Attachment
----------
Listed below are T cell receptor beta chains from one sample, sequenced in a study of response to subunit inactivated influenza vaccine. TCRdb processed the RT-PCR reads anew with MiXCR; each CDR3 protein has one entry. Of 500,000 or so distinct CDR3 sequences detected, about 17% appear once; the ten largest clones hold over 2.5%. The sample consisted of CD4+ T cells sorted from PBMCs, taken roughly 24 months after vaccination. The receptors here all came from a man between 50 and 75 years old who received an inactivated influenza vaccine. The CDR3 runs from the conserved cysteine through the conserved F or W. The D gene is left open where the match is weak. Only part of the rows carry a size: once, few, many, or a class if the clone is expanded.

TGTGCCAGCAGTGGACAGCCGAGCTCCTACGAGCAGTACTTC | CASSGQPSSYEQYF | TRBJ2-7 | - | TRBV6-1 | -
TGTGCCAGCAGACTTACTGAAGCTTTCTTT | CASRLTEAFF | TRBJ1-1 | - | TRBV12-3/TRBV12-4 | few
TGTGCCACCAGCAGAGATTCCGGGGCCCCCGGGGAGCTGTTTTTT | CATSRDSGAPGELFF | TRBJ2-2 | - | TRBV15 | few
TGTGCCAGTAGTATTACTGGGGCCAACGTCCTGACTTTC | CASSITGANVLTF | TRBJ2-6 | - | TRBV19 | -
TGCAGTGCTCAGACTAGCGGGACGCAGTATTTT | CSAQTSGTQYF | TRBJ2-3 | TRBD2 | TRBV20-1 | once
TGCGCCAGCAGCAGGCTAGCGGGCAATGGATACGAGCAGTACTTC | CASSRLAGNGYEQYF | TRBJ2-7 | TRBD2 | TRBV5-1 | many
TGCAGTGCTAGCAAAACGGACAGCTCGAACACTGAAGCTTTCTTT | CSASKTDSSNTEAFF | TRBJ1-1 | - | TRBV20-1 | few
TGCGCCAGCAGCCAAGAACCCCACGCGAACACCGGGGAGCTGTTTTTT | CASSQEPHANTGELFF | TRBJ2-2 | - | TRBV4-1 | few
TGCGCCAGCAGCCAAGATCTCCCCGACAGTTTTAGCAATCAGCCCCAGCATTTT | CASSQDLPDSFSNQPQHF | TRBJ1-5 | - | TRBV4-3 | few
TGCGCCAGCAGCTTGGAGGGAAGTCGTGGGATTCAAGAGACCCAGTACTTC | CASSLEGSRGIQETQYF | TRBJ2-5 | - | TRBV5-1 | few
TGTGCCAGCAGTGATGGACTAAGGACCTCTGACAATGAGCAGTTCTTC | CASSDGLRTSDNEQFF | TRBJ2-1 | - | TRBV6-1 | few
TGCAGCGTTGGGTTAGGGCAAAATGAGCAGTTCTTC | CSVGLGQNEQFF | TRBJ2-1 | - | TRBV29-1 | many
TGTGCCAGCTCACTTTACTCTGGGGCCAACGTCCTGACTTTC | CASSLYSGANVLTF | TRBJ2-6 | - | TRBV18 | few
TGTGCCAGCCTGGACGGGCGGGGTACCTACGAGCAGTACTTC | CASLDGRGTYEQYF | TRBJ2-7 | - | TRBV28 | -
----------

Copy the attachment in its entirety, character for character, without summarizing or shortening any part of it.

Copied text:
Listed below are T cell receptor beta chains from one sample, sequenced in a study of response to subunit inactivated influenza vaccine. TCRdb processed the RT-PCR reads anew with MiXCR; each CDR3 protein has one entry. Of 500,000 or so distinct CDR3 sequences detected, about 17% appear once; the ten largest clones hold over 2.5%. The sample consisted of CD4+ T cells sorted from PBMCs, taken roughly 24 months after vaccination. The receptors here all came from a man between 50 and 75 years old who received an inactivated influenza vaccine. The CDR3 runs from the conserved cysteine through the conserved F or W. The D gene is left open where the match is weak. Only part of the rows carry a size: once, few, many, or a class if the clone is expanded.

TGTGCCAGCAGTGGACAGCCGAGCTCCTACGAGCAGTACTTC | CASSGQPSSYEQYF | TRBJ2-7 | - | TRBV6-1 | -
TGTGCCAGCAGACTTACTGAAGCTTTCTTT | CASRLTEAFF | TRBJ1-1 | - | TRBV12-3/TRBV12-4 | few
TGTGCCACCAGCAGAGATTCCGGGGCCCCCGGGGAGCTGTTTTTT | CATSRDSGAPGELFF | TRBJ2-2 | - | TRBV15 | few
TGTGCCAGTAGTATTACTGGGGCCAACGTCCTGACTTTC | CASSITGANVLTF | TRBJ2-6 | - | TRBV19 | -
TGCAGTGCTCAGACTAGCGGGACGCAGTATTTT | CSAQTSGTQYF | TRBJ2-3 | TRBD2 | TRBV20-1 | once
TGCGCCAGCAGCAGGCTAGCGGGCAATGGATACGAGCAGTACTTC | CASSRLAGNGYEQYF | TRBJ2-7 | TRBD2 | TRBV5-1 | many
TGCAGTGCTAGCAAAACGGACAGCTCGAACACTGAAGCTTTCTTT | CSASKTDSSNTEAFF | TRBJ1-1 | - | TRBV20-1 | few
TGCGCCAGCAGCCAAGAACCCCACGCGAACACCGGGGAGCTGTTTTTT | CASSQEPHANTGELFF | TRBJ2-2 | - | TRBV4-1 | few
TGCGCCAGCAGCCAAGATCTCCCCGACAGTTTTAGCAATCAGCCCCAGCATTTT | CASSQDLPDSFSNQPQHF | TRBJ1-5 | - | TRBV4-3 | few
TGCGCCAGCAGCTTGGAGGGAAGTCGTGGGATTCAAGAGACCCAGTACTTC | CASSLEGSRGIQETQYF | TRBJ2-5 | - | TRBV5-1 | few
TGTGCCAGCAGTGATGGACTAAGGACCTCTGACAATGAGCAGTTCTTC | CASSDGLRTSDNEQFF | TRBJ2-1 | - | TRBV6-1 | few
TGCAGCGTTGGGTTAGGGCAAAATGAGCAGTTCTTC | CSVGLGQNEQFF | TRBJ2-1 | - | TRBV29-1 | many
TGTGCCAGCTCACTTTACTCTGGGGCCAACGTCCTGACTTTC | CASSLYSGANVLTF | TRBJ2-6 | - | TRBV18 | few
TGTGCCAGCCTGGACGGGCGGGGTACCTACGAGCAGTACTTC | CASLDGRGTYEQYF | TRBJ2-7 | - | TRBV28 | -